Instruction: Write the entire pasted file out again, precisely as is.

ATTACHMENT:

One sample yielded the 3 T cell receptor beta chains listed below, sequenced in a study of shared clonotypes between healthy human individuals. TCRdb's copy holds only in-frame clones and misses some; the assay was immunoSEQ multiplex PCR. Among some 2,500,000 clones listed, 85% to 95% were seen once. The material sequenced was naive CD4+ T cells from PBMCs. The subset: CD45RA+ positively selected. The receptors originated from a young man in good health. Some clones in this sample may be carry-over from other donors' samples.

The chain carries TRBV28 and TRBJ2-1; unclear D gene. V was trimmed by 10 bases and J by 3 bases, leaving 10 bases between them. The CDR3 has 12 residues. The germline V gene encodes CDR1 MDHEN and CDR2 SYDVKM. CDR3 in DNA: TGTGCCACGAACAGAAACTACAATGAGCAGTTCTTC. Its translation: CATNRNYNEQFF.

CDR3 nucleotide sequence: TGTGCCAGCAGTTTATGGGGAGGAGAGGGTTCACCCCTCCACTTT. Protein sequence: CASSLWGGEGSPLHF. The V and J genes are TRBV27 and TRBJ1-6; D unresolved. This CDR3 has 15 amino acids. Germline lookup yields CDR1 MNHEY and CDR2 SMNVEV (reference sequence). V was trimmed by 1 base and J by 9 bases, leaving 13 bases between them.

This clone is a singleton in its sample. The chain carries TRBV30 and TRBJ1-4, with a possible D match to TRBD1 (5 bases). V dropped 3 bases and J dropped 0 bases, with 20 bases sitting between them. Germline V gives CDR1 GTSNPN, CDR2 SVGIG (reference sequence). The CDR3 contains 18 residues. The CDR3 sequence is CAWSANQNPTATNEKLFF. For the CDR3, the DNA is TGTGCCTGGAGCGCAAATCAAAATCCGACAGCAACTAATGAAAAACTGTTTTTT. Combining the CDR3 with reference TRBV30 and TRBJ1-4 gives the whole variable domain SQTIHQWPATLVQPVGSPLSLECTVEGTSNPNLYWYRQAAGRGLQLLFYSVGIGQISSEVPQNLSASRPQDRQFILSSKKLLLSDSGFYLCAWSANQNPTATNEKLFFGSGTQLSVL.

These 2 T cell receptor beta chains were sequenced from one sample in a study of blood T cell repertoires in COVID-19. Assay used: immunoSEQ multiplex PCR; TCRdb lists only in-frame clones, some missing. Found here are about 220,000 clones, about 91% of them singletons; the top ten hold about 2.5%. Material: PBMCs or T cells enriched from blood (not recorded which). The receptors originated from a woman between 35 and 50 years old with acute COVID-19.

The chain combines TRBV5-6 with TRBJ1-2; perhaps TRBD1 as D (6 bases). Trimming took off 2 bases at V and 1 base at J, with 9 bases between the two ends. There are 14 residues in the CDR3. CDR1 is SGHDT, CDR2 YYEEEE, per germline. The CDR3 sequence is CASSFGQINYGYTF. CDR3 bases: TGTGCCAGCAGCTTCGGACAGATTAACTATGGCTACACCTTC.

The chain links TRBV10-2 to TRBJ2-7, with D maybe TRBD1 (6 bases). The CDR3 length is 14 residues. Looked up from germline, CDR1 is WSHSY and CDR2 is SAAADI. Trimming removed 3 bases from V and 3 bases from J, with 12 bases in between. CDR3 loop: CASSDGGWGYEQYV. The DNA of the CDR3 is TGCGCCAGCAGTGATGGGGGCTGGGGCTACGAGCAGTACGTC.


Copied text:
One sample yielded the 3 T cell receptor beta chains listed below, sequenced in a study of shared clonotypes between healthy human individuals. TCRdb's copy holds only in-frame clones and misses some; the assay was immunoSEQ multiplex PCR. Among some 2,500,000 clones listed, 85% to 95% were seen once. The material sequenced was naive CD4+ T cells from PBMCs. The subset: CD45RA+ positively selected. The receptors originated from a young man in good health. Some clones in this sample may be carry-over from other donors' samples.

The chain carries TRBV28 and TRBJ2-1; unclear D gene. V was trimmed by 10 bases and J by 3 bases, leaving 10 bases between them. The CDR3 has 12 residues. The germline V gene encodes CDR1 MDHEN and CDR2 SYDVKM. CDR3 in DNA: TGTGCCACGAACAGAAACTACAATGAGCAGTTCTTC. Its translation: CATNRNYNEQFF.

CDR3 nucleotide sequence: TGTGCCAGCAGTTTATGGGGAGGAGAGGGTTCACCCCTCCACTTT. Protein sequence: CASSLWGGEGSPLHF. The V and J genes are TRBV27 and TRBJ1-6; D unresolved. This CDR3 has 15 amino acids. Germline lookup yields CDR1 MNHEY and CDR2 SMNVEV (reference sequence). V was trimmed by 1 base and J by 9 bases, leaving 13 bases between them.

This clone is a singleton in its sample. The chain carries TRBV30 and TRBJ1-4, with a possible D match to TRBD1 (5 bases). V dropped 3 bases and J dropped 0 bases, with 20 bases sitting between them. Germline V gives CDR1 GTSNPN, CDR2 SVGIG (reference sequence). The CDR3 contains 18 residues. The CDR3 sequence is CAWSANQNPTATNEKLFF. For the CDR3, the DNA is TGTGCCTGGAGCGCAAATCAAAATCCGACAGCAACTAATGAAAAACTGTTTTTT. Combining the CDR3 with reference TRBV30 and TRBJ1-4 gives the whole variable domain SQTIHQWPATLVQPVGSPLSLECTVEGTSNPNLYWYRQAAGRGLQLLFYSVGIGQISSEVPQNLSASRPQDRQFILSSKKLLLSDSGFYLCAWSANQNPTATNEKLFFGSGTQLSVL.

These 2 T cell receptor beta chains were sequenced from one sample in a study of blood T cell repertoires in COVID-19. Assay used: immunoSEQ multiplex PCR; TCRdb lists only in-frame clones, some missing. Found here are about 220,000 clones, about 91% of them singletons; the top ten hold about 2.5%. Material: PBMCs or T cells enriched from blood (not recorded which). The receptors originated from a woman between 35 and 50 years old with acute COVID-19.

The chain combines TRBV5-6 with TRBJ1-2; perhaps TRBD1 as D (6 bases). Trimming took off 2 bases at V and 1 base at J, with 9 bases between the two ends. There are 14 residues in the CDR3. CDR1 is SGHDT, CDR2 YYEEEE, per germline. The CDR3 sequence is CASSFGQINYGYTF. CDR3 bases: TGTGCCAGCAGCTTCGGACAGATTAACTATGGCTACACCTTC.

The chain links TRBV10-2 to TRBJ2-7, with D maybe TRBD1 (6 bases). The CDR3 length is 14 residues. Looked up from germline, CDR1 is WSHSY and CDR2 is SAAADI. Trimming removed 3 bases from V and 3 bases from J, with 12 bases in between. CDR3 loop: CASSDGGWGYEQYV. The DNA of the CDR3 is TGCGCCAGCAGTGATGGGGGCTGGGGCTACGAGCAGTACGTC.